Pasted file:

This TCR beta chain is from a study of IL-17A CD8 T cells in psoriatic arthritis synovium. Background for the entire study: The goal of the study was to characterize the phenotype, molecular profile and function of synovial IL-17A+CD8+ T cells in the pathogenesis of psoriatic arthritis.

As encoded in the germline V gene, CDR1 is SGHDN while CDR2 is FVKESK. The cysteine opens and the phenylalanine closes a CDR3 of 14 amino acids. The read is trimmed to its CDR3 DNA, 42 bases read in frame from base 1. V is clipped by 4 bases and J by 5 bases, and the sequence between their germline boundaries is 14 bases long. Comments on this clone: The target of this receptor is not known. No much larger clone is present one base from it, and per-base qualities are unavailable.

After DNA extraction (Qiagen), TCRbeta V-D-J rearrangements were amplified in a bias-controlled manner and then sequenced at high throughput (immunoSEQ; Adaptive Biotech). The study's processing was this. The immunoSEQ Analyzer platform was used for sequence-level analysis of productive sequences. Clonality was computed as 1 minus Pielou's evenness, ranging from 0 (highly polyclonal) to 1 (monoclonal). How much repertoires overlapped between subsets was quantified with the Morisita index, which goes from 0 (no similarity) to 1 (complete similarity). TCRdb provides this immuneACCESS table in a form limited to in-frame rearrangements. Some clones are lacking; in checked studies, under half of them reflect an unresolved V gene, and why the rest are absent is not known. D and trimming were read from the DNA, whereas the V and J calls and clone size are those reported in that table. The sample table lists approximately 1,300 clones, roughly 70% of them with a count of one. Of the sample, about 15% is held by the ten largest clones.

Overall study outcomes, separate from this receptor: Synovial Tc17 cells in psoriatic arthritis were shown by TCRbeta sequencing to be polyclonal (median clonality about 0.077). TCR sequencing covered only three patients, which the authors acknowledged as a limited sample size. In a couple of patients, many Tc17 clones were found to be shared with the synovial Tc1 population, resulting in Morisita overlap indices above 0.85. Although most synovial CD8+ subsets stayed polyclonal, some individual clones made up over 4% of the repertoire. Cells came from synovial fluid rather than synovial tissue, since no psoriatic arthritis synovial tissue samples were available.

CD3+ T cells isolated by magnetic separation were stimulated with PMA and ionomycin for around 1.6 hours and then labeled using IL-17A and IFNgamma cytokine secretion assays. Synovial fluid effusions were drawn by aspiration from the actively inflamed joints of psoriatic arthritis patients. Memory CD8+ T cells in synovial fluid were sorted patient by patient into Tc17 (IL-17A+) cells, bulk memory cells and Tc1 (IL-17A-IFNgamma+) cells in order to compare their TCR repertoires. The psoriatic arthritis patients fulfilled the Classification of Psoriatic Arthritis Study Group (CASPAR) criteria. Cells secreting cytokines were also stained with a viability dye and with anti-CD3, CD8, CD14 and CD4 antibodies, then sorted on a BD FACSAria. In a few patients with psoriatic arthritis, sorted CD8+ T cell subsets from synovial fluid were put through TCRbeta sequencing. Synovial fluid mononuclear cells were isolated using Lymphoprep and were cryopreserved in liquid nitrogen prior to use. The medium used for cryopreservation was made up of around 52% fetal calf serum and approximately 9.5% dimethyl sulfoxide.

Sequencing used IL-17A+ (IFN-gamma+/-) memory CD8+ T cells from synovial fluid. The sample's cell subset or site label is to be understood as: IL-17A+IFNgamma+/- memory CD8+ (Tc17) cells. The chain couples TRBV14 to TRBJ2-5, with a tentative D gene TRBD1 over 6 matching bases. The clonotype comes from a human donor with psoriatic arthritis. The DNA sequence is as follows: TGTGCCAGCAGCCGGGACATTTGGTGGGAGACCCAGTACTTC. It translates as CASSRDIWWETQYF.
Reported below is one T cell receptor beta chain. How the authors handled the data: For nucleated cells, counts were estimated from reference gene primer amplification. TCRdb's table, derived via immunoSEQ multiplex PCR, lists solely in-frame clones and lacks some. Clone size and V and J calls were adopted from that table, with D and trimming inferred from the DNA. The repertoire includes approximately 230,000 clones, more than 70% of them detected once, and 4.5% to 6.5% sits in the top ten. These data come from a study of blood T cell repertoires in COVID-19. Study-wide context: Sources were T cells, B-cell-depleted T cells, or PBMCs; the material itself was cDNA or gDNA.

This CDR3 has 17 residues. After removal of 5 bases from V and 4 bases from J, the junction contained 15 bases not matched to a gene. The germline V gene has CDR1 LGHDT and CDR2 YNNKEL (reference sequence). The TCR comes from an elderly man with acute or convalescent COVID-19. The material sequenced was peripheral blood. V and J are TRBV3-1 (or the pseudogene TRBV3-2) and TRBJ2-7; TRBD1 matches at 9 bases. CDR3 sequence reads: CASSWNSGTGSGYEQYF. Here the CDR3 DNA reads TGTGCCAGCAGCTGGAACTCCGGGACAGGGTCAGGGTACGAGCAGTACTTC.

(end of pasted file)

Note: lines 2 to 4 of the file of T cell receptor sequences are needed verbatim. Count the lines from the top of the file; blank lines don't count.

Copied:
As encoded in the germline V gene, CDR1 is SGHDN while CDR2 is FVKESK. The cysteine opens and the phenylalanine closes a CDR3 of 14 amino acids. The read is trimmed to its CDR3 DNA, 42 bases read in frame from base 1. V is clipped by 4 bases and J by 5 bases, and the sequence between their germline boundaries is 14 bases long. Comments on this clone: The target of this receptor is not known. No much larger clone is present one base from it, and per-base qualities are unavailable.

After DNA extraction (Qiagen), TCRbeta V-D-J rearrangements were amplified in a bias-controlled manner and then sequenced at high throughput (immunoSEQ; Adaptive Biotech). The study's processing was this. The immunoSEQ Analyzer platform was used for sequence-level analysis of productive sequences. Clonality was computed as 1 minus Pielou's evenness, ranging from 0 (highly polyclonal) to 1 (monoclonal). How much repertoires overlapped between subsets was quantified with the Morisita index, which goes from 0 (no similarity) to 1 (complete similarity). TCRdb provides this immuneACCESS table in a form limited to in-frame rearrangements. Some clones are lacking; in checked studies, under half of them reflect an unresolved V gene, and why the rest are absent is not known. D and trimming were read from the DNA, whereas the V and J calls and clone size are those reported in that table. The sample table lists approximately 1,300 clones, roughly 70% of them with a count of one. Of the sample, about 15% is held by the ten largest clones.

Overall study outcomes, separate from this receptor: Synovial Tc17 cells in psoriatic arthritis were shown by TCRbeta sequencing to be polyclonal (median clonality about 0.077). TCR sequencing covered only three patients, which the authors acknowledged as a limited sample size. In a couple of patients, many Tc17 clones were found to be shared with the synovial Tc1 population, resulting in Morisita overlap indices above 0.85. Although most synovial CD8+ subsets stayed polyclonal, some individual clones made up over 4% of the repertoire. Cells came from synovial fluid rather than synovial tissue, since no psoriatic arthritis synovial tissue samples were available.